Woman rejects man's gift of a plastic heart - different love language

Are You and Your Spouse Speaking Different Love Languages?

Marriage Dynamics Institute Communication, Marriage Health, Romance, Uncategorized 0 Comments

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Do you have trouble understanding what your spouse needs to feel loved?

As soon as we were old enough to understand it, most of us were probably taught some version of “Do unto others as you’d have done to you.”

The Golden Rule, as we call it, is a wise biblical principle to keep in mind as we deal with other people. But believe it or not, it can actually cause trouble at times if we interpret it too literally. This is especially true in a marriage.

If we always treat our spouses as we hope to be treated, they may or may not receive it as we intend. They will feel more loved when we learn to love them in a way that meets their unique needs. If you’ve ever read The Five Love Languages, you’ll know what I mean.

Most married couples discover that they experience love differently. In other words, they each speak a different love language.

Let’s say you’re a wife whose primary love language is spending quality time together. Your husband, on the other hand, expresses love mainly through acts of service. He is constantly doing things like washing your car, trimming the hedges, or fixing the leaky faucet.

You’re grateful for his effort, but sometimes you feel a little more lonely than loved. Your heart yearns for time spent together. You would love it if he took 15 minutes each evening to walk with you and chat about the events of the day.

Or maybe the two of you have very different needs when you’re feeling upset. Let’s say a friend has really let you down in some way. You feel comforted by talking the situation through and expressing your emotions.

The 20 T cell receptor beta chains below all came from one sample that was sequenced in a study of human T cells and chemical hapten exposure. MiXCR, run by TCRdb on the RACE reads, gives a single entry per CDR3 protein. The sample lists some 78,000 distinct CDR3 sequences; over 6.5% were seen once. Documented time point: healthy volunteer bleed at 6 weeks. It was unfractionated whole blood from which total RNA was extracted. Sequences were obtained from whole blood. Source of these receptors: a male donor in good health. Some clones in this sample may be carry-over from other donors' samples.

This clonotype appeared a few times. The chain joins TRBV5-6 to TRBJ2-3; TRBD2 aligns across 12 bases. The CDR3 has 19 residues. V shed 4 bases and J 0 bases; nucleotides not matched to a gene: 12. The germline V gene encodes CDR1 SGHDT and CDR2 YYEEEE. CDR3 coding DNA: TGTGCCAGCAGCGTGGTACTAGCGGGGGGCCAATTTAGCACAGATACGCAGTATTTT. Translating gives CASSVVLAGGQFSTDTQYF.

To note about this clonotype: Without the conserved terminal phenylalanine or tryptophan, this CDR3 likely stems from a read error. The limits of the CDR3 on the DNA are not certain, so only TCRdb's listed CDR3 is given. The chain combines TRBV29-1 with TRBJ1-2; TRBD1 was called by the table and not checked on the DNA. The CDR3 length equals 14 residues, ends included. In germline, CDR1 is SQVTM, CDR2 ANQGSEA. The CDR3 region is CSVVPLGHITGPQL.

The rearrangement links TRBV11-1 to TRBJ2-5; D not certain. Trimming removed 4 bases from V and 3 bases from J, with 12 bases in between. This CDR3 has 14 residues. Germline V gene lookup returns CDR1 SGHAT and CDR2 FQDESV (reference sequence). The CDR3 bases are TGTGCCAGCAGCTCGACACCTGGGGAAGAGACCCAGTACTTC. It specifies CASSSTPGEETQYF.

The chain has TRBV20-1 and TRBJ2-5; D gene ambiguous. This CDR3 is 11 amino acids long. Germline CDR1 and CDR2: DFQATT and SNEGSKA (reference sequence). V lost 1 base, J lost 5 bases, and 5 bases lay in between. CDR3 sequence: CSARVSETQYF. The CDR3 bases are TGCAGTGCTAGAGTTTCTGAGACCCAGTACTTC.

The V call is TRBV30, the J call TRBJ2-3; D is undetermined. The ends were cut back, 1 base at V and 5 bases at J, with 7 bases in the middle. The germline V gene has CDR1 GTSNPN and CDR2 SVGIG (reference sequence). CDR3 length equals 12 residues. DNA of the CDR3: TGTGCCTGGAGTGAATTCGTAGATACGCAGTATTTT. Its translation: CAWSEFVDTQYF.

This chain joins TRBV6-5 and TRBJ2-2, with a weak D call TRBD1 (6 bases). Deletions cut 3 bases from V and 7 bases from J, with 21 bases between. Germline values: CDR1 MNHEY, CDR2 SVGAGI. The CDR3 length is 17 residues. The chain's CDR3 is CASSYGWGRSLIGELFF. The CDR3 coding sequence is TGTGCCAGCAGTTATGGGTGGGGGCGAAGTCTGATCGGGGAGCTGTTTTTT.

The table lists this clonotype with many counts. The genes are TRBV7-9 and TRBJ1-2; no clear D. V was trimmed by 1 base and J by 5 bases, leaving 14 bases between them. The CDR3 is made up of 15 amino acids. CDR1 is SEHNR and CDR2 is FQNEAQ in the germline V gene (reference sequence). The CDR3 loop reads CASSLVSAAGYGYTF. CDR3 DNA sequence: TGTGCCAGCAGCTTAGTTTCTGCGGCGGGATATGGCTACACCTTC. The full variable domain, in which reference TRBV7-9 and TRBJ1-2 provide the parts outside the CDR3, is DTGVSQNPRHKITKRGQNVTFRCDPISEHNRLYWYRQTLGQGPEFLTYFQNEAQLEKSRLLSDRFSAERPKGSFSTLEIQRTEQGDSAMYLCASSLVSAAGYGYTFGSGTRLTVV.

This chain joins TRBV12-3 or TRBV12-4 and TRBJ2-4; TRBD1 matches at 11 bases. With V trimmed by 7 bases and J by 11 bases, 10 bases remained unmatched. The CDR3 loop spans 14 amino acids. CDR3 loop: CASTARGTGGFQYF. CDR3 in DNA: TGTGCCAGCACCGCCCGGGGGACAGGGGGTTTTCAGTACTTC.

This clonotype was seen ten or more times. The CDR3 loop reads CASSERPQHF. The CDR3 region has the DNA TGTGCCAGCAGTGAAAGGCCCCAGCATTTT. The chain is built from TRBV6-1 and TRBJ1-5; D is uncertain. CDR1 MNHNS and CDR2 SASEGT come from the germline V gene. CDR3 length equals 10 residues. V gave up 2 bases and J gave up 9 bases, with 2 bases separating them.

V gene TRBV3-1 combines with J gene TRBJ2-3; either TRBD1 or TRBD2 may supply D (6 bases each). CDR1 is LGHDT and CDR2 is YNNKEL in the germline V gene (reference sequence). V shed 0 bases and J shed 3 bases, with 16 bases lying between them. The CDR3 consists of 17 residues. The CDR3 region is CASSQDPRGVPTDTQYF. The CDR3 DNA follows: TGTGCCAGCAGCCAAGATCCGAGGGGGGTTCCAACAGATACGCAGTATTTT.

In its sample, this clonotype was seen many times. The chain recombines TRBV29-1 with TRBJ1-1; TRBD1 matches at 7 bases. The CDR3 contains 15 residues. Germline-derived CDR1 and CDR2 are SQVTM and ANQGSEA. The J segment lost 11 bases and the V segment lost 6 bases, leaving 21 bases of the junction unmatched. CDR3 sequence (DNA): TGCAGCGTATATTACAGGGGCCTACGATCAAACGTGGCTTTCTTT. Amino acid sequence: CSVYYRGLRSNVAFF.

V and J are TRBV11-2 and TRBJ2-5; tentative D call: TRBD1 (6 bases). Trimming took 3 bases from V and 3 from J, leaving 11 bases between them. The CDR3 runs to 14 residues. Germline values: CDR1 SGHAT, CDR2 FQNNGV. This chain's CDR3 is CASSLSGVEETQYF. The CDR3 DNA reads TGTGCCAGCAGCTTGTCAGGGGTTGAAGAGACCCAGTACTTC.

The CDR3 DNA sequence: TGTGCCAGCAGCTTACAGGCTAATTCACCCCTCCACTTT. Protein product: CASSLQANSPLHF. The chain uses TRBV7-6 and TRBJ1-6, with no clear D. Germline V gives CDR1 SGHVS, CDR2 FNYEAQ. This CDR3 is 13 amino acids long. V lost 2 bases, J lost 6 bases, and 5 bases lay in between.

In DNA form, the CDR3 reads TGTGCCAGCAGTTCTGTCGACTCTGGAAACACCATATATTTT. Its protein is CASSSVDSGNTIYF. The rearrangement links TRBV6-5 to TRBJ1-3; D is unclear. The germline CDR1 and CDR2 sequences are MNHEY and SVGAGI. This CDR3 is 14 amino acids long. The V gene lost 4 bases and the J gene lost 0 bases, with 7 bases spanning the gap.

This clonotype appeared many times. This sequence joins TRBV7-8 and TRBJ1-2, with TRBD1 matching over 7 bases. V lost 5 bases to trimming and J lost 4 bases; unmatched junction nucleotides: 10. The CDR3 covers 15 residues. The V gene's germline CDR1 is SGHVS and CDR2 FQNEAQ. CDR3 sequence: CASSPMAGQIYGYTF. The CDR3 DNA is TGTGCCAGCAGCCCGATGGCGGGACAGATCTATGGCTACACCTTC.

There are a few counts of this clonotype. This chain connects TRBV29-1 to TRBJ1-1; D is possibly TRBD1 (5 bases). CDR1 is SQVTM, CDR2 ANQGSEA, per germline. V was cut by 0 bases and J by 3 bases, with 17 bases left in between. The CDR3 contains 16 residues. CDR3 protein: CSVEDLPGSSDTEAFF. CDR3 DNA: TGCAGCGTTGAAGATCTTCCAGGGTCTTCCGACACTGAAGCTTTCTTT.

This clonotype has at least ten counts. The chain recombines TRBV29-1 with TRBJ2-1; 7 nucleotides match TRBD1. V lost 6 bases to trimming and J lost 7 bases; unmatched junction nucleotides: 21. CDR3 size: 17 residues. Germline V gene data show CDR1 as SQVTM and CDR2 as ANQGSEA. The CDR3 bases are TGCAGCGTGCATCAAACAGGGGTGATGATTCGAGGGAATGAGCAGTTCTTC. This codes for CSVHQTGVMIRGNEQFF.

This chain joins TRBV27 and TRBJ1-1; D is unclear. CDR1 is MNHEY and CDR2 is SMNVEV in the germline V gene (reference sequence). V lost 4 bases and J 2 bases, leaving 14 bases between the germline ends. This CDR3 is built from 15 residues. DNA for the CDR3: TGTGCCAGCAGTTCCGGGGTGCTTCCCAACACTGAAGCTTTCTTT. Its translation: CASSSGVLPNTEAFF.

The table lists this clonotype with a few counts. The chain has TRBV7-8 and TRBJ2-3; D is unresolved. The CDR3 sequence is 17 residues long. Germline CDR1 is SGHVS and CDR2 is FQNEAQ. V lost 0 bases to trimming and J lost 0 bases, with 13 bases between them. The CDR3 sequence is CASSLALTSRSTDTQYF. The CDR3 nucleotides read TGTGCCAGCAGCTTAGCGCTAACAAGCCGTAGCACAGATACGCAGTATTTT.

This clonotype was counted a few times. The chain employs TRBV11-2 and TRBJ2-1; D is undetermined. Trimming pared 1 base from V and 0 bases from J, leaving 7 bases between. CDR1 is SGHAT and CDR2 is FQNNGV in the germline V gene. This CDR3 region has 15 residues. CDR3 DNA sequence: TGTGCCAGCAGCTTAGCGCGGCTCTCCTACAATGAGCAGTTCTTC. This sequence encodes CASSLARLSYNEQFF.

When your husband has a similar problem, it’s a different story. He would rather take his mind off of the situation by playing video games or going to see a movie. If you try to help him “talk it out,” he becomes annoyed. And when he tries to distract you by joking or changing the subject when you’re upset, you may wonder, What in the world is he thinking?

You and your spouse may both feel like you’re trying your hardest, yet it’s never enough to please the other person. This may be because you don’t yet understand what the other person needs to feel cared for.

In our United marriage course, we discuss this relationship principle:

It is the receiver of words or actions—NOT the sender—who determines whether those words or actions deliver the desired effects.

In other words, you may feel that you are acting in a loving way toward your spouse. But unless they perceive your efforts as loving, it simply isn’t effective. 

If this sounds familiar, take some time to talk to each other about what makes each of you feel most loved. Ask your spouse for ideas of how you can express love so that it is meaningful to them. You can also find ideas online or in the book The Five Love Languages. 

Don’t worry if it feels a little strange at first. When we study a new language, the words don’t feel natural to our tongues right away. In the same way, if you’re not used to “speaking” your spouse’s love language, it may initially feel fake or scripted to you.

Perhaps your husband loves acts of service and your love language is gifts. To you, it may not feel meaningful to show love by vacuuming his car. You’d rather surprise him with a new shirt in his favorite color.

Or maybe your wife’s love language is receiving words of affirmation, but you’re not naturally verbally expressive. When you make an effort to say loving things or compliment her more frequently, it may not always feel comfortable. And that’s okay.

It may take a little time, but if you’re willing to push through the awkwardness, you’ll see positive change in your relationship.

Granted, no married couple will ever meet all of each other’s needs—that’s not how we’re designed. And we should not expect ourselves or our spouses to always know how to speak each other’s love language perfectly. But when we do express love in ways that are meaningful to our spouse, we communicate directly to their heart.

If you’d like to learn a lot more about how to communicate, understand each other, and meet one another’s needs, consider taking one of our marriage courses. Thousands of couples have grown closer by taking a Marriage Dynamics course. You could be next!

More reading:
Lessons in Math and Marriage: How to Be Better Together
Keep Your Marriage Running on All Cylinders

Click for our FREE guide, "7 Foolproof Ways to Build Exceptional Love"
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About the Author
Marriage Dynamics Institute

Marriage Dynamics Institute

Marriage Dynamics Institute (MDI) wants to cultivate healthy families, churches, and communities by helping create marriages full of joy, meaning, and purpose. Having served more than 75,000 couples since 1994, MDI offers workshops and seminars for marriages at every stage, including those in crisis.

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